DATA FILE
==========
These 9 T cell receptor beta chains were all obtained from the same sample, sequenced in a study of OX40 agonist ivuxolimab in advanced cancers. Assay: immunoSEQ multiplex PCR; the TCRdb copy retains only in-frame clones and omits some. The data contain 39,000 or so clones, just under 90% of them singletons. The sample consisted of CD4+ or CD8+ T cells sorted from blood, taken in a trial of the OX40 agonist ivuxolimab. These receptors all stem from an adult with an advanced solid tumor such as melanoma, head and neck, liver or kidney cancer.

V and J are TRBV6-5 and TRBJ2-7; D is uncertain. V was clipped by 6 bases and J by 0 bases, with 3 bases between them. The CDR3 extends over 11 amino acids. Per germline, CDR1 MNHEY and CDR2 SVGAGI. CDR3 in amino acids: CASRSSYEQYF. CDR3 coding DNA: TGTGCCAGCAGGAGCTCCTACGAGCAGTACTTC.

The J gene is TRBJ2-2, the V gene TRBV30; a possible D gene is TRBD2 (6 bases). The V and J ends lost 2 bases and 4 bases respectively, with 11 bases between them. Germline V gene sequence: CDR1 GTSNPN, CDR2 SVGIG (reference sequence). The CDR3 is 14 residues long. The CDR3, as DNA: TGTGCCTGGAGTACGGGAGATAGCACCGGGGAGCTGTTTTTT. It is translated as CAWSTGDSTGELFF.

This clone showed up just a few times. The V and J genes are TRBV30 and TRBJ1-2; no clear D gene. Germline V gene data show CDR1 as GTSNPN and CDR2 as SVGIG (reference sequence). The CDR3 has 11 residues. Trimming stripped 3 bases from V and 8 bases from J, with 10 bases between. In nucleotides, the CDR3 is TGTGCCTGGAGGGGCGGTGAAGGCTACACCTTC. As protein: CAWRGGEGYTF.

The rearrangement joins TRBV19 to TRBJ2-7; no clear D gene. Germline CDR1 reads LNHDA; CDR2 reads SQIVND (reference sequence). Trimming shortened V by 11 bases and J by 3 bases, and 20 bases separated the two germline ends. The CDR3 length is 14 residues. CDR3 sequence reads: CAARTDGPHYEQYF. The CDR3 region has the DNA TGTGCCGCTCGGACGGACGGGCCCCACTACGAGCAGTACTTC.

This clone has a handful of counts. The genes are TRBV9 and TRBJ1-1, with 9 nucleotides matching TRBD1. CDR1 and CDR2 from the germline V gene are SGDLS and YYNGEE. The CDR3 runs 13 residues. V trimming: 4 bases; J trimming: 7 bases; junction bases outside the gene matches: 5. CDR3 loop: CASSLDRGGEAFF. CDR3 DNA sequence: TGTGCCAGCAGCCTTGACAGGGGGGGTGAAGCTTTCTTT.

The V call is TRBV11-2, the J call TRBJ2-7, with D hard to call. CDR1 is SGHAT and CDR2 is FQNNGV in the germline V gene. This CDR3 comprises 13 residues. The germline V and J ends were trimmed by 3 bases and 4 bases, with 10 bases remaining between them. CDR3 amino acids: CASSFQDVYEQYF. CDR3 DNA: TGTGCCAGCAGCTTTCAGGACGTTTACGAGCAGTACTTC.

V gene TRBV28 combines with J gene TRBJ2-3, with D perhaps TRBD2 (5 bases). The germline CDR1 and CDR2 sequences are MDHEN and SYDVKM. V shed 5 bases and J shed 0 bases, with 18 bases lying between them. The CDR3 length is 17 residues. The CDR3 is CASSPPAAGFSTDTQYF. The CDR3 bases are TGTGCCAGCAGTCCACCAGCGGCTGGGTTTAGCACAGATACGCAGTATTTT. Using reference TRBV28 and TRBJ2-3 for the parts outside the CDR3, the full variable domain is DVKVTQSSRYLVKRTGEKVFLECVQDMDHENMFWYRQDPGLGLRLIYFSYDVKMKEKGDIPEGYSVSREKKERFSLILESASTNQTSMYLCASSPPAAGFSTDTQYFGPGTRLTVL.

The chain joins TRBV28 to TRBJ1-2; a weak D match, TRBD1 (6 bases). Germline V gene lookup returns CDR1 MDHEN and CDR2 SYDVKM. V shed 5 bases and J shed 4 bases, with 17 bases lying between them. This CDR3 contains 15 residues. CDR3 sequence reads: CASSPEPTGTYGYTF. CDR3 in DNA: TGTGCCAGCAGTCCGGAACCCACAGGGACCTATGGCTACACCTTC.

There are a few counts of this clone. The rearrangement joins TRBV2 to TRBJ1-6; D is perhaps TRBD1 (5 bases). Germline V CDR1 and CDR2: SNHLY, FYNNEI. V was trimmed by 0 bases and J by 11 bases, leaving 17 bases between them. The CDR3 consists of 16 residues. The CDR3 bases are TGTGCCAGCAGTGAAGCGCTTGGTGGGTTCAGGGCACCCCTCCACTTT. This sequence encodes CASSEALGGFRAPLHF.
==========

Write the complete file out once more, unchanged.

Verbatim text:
These 9 T cell receptor beta chains were all obtained from the same sample, sequenced in a study of OX40 agonist ivuxolimab in advanced cancers. Assay: immunoSEQ multiplex PCR; the TCRdb copy retains only in-frame clones and omits some. The data contain 39,000 or so clones, just under 90% of them singletons. The sample consisted of CD4+ or CD8+ T cells sorted from blood, taken in a trial of the OX40 agonist ivuxolimab. These receptors all stem from an adult with an advanced solid tumor such as melanoma, head and neck, liver or kidney cancer.

V and J are TRBV6-5 and TRBJ2-7; D is uncertain. V was clipped by 6 bases and J by 0 bases, with 3 bases between them. The CDR3 extends over 11 amino acids. Per germline, CDR1 MNHEY and CDR2 SVGAGI. CDR3 in amino acids: CASRSSYEQYF. CDR3 coding DNA: TGTGCCAGCAGGAGCTCCTACGAGCAGTACTTC.

The J gene is TRBJ2-2, the V gene TRBV30; a possible D gene is TRBD2 (6 bases). The V and J ends lost 2 bases and 4 bases respectively, with 11 bases between them. Germline V gene sequence: CDR1 GTSNPN, CDR2 SVGIG (reference sequence). The CDR3 is 14 residues long. The CDR3, as DNA: TGTGCCTGGAGTACGGGAGATAGCACCGGGGAGCTGTTTTTT. It is translated as CAWSTGDSTGELFF.

This clone showed up just a few times. The V and J genes are TRBV30 and TRBJ1-2; no clear D gene. Germline V gene data show CDR1 as GTSNPN and CDR2 as SVGIG (reference sequence). The CDR3 has 11 residues. Trimming stripped 3 bases from V and 8 bases from J, with 10 bases between. In nucleotides, the CDR3 is TGTGCCTGGAGGGGCGGTGAAGGCTACACCTTC. As protein: CAWRGGEGYTF.

The rearrangement joins TRBV19 to TRBJ2-7; no clear D gene. Germline CDR1 reads LNHDA; CDR2 reads SQIVND (reference sequence). Trimming shortened V by 11 bases and J by 3 bases, and 20 bases separated the two germline ends. The CDR3 length is 14 residues. CDR3 sequence reads: CAARTDGPHYEQYF. The CDR3 region has the DNA TGTGCCGCTCGGACGGACGGGCCCCACTACGAGCAGTACTTC.

This clone has a handful of counts. The genes are TRBV9 and TRBJ1-1, with 9 nucleotides matching TRBD1. CDR1 and CDR2 from the germline V gene are SGDLS and YYNGEE. The CDR3 runs 13 residues. V trimming: 4 bases; J trimming: 7 bases; junction bases outside the gene matches: 5. CDR3 loop: CASSLDRGGEAFF. CDR3 DNA sequence: TGTGCCAGCAGCCTTGACAGGGGGGGTGAAGCTTTCTTT.

The V call is TRBV11-2, the J call TRBJ2-7, with D hard to call. CDR1 is SGHAT and CDR2 is FQNNGV in the germline V gene. This CDR3 comprises 13 residues. The germline V and J ends were trimmed by 3 bases and 4 bases, with 10 bases remaining between them. CDR3 amino acids: CASSFQDVYEQYF. CDR3 DNA: TGTGCCAGCAGCTTTCAGGACGTTTACGAGCAGTACTTC.

V gene TRBV28 combines with J gene TRBJ2-3, with D perhaps TRBD2 (5 bases). The germline CDR1 and CDR2 sequences are MDHEN and SYDVKM. V shed 5 bases and J shed 0 bases, with 18 bases lying between them. The CDR3 length is 17 residues. The CDR3 is CASSPPAAGFSTDTQYF. The CDR3 bases are TGTGCCAGCAGTCCACCAGCGGCTGGGTTTAGCACAGATACGCAGTATTTT. Using reference TRBV28 and TRBJ2-3 for the parts outside the CDR3, the full variable domain is DVKVTQSSRYLVKRTGEKVFLECVQDMDHENMFWYRQDPGLGLRLIYFSYDVKMKEKGDIPEGYSVSREKKERFSLILESASTNQTSMYLCASSPPAAGFSTDTQYFGPGTRLTVL.

The chain joins TRBV28 to TRBJ1-2; a weak D match, TRBD1 (6 bases). Germline V gene lookup returns CDR1 MDHEN and CDR2 SYDVKM. V shed 5 bases and J shed 4 bases, with 17 bases lying between them. This CDR3 contains 15 residues. CDR3 sequence reads: CASSPEPTGTYGYTF. CDR3 in DNA: TGTGCCAGCAGTCCGGAACCCACAGGGACCTATGGCTACACCTTC.

There are a few counts of this clone. The rearrangement joins TRBV2 to TRBJ1-6; D is perhaps TRBD1 (5 bases). Germline V CDR1 and CDR2: SNHLY, FYNNEI. V was trimmed by 0 bases and J by 11 bases, leaving 17 bases between them. The CDR3 consists of 16 residues. The CDR3 bases are TGTGCCAGCAGTGAAGCGCTTGGTGGGTTCAGGGCACCCCTCCACTTT. This sequence encodes CASSEALGGFRAPLHF.